Wednesday, March 23, 2011

Happy Birthday Dad

Today is my dad's sixtieth birthday.  He shouldn't be alive to celebrate it.

It's been nine years and eleven months since that phone call, the one where I realized that phone calls could change the course of your life.   That phone call wouldn't be the first one.

"I have cancer," he said.  I was eighteen, had just finished my finals, was planning a summer job in the Southwest corner of Virginia, nearly two thousand miles from my dad in Boise.

It was that moment, though, that exposed my strength, picked me up off the floor, and sent me straight to the internet, before the internet, was, well, what it is.  There were few online support groups.  The web pages were low-quality templates with clipart(!).  There was no Facebook, only an away message on AIM to communicate my change in plans.

That was the summer I expanded my vocabulary, opened up a new file in my brain and placed words like "Rituxan" and "follicular b-cell" and "non-Hodgkin's."  I argued with the oncologists over treatment protocols and effectiveness and response rate.  I thought about med school.

They told my dad he would be lucky to live five years.  It's been ten.  In a world where it seemed impossible he'd ever make it out of his fifties, today he does.  Cancer complicates birthdays, makes each one not just the passage of another year, but truly a recognition of our ability as people to overcome disease and reclaim our lives.  You are not another year older, another day closer to death.  You are one day further from it.  Today is my dad's birthday.  It's a cause for celebration.

It's a bummer actually because the photo I wanted to use,
of us spraying his hair, was lost in the fire.

Monday, March 21, 2011

My Red Cross story

This is a hard post for me to write.  I’ve avoided it for two years, talking around the subject while not actually addressing it.  The Japanese earthquake has unfortunately kicked me over the edge. 

The night of August 25, 2008, was obviously one of the most difficult of my life.  I learned within a matter of minutes that everything – EVERYTHING – was gone.  We were directed to the local elementary school where we thought we’d be given information.  Instead, there was a television and some pizza and a few volunteers helping us find a place to sit around a cafeteria table.  And in the gym, some cots (which I don’t think anyone ended up using). 

There was actually very little information provided at the school, and, other than the pizza, we were offered nothing.  I hate to sound ungrateful (especially because SO many people were so generous over the next days and weeks), but I expect an organization that claims to specialize in disaster relief to provide SOMETHING in the immediate aftermath.  Where was a grief counselor?  A man lost his wife.  What about a bag filled with toiletries since we had none?  Or some clothes in a few different sizes (even a Red Cross t-shirt that fit would have been welcomed)?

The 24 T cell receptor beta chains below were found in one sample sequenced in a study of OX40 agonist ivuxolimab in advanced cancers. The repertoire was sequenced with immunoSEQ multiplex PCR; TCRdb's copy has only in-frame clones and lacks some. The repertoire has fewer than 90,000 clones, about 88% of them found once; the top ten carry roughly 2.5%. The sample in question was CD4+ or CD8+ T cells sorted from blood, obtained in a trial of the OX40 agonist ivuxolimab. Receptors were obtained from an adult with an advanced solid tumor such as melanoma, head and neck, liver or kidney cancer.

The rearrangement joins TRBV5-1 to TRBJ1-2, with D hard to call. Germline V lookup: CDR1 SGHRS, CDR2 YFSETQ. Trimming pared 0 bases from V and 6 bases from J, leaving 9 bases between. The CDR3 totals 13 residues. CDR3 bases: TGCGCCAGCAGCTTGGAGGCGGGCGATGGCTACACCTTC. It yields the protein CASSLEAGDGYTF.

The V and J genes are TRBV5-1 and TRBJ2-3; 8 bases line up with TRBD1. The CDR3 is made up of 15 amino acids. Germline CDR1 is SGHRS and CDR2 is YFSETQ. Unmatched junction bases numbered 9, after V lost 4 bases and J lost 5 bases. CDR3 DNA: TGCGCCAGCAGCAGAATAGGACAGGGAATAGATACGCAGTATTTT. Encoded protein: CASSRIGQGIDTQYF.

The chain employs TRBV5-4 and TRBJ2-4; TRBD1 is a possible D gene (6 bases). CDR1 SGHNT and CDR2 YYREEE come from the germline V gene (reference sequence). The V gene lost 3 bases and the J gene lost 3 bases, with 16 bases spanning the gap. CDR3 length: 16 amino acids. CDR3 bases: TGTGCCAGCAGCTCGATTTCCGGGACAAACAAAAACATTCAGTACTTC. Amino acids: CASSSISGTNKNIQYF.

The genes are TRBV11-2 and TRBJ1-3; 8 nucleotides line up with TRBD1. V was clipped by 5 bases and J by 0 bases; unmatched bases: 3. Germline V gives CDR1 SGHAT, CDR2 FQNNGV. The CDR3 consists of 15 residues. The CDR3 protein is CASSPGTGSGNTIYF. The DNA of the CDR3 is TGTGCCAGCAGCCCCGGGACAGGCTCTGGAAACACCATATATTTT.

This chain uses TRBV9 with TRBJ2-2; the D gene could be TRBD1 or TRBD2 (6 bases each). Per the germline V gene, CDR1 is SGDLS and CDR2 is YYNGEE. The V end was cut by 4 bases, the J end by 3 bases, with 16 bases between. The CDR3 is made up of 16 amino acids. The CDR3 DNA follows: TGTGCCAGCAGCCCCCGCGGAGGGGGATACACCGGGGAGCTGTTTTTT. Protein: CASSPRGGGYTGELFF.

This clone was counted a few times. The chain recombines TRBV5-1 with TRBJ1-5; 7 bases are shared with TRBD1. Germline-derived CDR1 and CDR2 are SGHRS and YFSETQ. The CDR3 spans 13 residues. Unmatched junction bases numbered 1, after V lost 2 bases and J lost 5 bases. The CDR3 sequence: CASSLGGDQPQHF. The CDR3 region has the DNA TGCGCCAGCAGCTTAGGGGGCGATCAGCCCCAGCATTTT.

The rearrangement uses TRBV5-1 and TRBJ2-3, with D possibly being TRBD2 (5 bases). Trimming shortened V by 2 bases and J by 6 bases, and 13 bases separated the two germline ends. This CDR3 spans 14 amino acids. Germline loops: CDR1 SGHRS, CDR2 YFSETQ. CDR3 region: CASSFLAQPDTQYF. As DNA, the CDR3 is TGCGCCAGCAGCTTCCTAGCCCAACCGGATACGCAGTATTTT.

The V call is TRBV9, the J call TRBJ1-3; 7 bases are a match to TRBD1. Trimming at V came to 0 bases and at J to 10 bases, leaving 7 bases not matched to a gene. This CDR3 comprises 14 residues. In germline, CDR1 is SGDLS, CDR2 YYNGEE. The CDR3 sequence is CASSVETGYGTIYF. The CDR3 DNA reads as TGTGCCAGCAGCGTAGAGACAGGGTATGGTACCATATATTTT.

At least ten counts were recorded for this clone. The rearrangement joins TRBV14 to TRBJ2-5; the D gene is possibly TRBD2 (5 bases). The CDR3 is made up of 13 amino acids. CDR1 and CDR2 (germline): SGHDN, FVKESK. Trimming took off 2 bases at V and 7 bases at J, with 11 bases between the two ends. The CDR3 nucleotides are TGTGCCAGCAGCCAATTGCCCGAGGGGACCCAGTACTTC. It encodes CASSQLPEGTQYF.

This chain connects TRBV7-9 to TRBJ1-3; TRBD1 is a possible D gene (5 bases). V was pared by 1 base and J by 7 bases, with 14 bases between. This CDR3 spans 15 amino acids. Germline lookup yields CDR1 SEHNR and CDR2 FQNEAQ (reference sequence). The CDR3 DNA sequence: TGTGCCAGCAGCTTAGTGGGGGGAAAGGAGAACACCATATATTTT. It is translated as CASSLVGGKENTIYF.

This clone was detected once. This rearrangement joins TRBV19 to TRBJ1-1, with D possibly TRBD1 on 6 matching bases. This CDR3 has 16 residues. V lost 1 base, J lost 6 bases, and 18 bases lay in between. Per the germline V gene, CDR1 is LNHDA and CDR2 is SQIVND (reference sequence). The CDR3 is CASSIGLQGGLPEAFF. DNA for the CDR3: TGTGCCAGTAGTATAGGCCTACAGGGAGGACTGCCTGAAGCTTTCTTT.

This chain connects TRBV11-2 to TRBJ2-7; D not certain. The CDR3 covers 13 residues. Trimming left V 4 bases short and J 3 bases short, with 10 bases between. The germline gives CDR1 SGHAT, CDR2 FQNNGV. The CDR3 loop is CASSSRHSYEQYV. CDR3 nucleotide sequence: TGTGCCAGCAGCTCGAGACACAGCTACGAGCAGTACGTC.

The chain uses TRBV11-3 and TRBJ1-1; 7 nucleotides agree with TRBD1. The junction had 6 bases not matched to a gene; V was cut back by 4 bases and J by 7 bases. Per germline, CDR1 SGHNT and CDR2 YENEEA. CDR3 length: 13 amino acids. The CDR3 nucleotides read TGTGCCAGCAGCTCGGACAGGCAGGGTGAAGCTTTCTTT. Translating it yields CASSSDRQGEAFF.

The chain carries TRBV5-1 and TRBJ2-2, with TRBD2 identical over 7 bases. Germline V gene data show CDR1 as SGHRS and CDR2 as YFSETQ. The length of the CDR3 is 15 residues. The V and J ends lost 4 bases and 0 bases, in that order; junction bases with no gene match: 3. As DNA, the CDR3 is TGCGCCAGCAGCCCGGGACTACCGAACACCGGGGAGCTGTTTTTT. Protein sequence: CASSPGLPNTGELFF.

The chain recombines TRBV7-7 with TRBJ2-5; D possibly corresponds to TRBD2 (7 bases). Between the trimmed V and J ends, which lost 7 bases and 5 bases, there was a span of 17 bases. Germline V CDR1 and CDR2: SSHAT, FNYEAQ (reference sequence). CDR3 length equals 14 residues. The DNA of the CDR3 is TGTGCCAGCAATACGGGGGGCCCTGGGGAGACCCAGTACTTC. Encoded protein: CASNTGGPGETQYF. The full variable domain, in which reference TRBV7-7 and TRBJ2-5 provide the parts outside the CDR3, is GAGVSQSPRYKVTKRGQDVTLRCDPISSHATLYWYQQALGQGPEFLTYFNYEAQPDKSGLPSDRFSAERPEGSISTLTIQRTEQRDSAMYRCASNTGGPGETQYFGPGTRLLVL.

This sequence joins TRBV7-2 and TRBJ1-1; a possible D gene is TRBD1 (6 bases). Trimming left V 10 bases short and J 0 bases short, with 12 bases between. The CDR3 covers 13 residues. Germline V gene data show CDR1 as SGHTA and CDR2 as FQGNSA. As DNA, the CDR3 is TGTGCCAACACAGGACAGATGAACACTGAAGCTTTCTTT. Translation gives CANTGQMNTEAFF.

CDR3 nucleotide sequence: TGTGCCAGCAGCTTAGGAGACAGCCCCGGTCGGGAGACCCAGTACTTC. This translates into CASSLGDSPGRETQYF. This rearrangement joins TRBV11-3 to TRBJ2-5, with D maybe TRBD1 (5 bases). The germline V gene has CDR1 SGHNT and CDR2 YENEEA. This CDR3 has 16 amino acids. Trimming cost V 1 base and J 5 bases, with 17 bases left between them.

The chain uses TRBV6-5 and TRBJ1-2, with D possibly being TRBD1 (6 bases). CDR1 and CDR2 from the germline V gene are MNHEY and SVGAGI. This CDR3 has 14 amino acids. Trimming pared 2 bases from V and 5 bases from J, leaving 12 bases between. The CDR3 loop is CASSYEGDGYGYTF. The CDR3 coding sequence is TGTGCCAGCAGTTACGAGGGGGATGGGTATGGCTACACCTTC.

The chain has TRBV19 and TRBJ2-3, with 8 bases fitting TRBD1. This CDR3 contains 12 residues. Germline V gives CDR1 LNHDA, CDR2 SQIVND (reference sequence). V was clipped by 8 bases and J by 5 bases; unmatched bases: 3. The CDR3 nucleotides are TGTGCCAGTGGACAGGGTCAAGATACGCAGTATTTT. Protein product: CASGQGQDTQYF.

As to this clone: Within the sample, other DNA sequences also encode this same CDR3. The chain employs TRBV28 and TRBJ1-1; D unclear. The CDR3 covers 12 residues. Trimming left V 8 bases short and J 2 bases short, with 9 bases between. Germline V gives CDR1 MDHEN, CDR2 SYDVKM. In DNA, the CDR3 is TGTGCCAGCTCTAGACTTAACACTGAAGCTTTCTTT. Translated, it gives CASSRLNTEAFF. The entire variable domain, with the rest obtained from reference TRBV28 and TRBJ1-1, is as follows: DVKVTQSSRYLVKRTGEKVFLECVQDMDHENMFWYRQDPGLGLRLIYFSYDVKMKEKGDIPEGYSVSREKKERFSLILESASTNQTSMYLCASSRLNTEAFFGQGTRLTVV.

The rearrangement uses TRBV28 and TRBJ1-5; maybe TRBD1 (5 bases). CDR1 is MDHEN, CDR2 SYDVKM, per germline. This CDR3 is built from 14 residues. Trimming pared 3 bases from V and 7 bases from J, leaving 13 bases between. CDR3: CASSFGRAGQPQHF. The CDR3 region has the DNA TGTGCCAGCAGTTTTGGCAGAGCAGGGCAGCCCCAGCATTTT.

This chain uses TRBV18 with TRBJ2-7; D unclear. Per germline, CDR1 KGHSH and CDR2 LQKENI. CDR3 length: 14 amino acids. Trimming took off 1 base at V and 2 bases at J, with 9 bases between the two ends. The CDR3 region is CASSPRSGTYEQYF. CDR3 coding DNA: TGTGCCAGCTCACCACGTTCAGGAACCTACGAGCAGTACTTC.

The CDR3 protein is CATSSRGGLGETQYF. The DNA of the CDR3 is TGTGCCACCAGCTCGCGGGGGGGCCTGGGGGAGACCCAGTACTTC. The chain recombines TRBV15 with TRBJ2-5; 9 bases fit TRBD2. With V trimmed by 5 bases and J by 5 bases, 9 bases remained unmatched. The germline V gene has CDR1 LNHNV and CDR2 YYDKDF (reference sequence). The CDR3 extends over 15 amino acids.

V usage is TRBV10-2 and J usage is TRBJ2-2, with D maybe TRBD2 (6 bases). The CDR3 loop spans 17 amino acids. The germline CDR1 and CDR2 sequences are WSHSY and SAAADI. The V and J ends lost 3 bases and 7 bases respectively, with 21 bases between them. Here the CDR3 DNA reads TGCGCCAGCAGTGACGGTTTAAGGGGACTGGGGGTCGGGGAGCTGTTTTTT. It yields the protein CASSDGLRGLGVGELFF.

We were asked repeatedly in that night and then a week or so later what we needed.

YOU ARE THE F*ING RED CROSS.  Aren’t you supposed to have an idea of what’s needed?  I lost everything.  All I was trying to do was hold it together long enough to get to the birth of my son.  I didn’t know what I needed, quite frankly.  I needed everything.

It wasn’t the Red Cross that brought water in coolers for the friends, family, and strangers who helped us sort through our things.  It was local people who went out of their way to make sure our needs were met.  There were no masks, no shovels.  We purchased buckets and buckets to sift through our things, buckets that now are taking up space in our garage with little use at this point. 

Nearly two weeks after the fire, Red Cross volunteers met with each of the families to ask what we needed.  Again, you are the Red Cross.  We told them I had been waking up nightly screaming and that I needed counseling.  We had so little energy and resources to seek out a therapist, even though it’s well known that getting mental health assistance immediately following a trauma is the best way to prevent it from becoming more entrenched PTSD.  Do you think we heard from a counselor?  No.  When we told one of the other non-affiliated volunteers what had happened, she called and complained, and that’s when we did hear from someone, weeks after the fire.  By that point it was too late.

What really pisses me off is that my name was used to fundraise.  Donate to the Red Cross to help the victims of the Oregon Trail Heights Fire.  But they actually didn’t help.  The only assistance we really saw was that from the Burn Out fund (we love you) and community members who stepped up on their own to be our guardian angels (Chip and Patti and so many others).  And yet, everywhere we looked there was the Red Cross taking donations under the guise of disaster relief for the victims of our fire.  For US.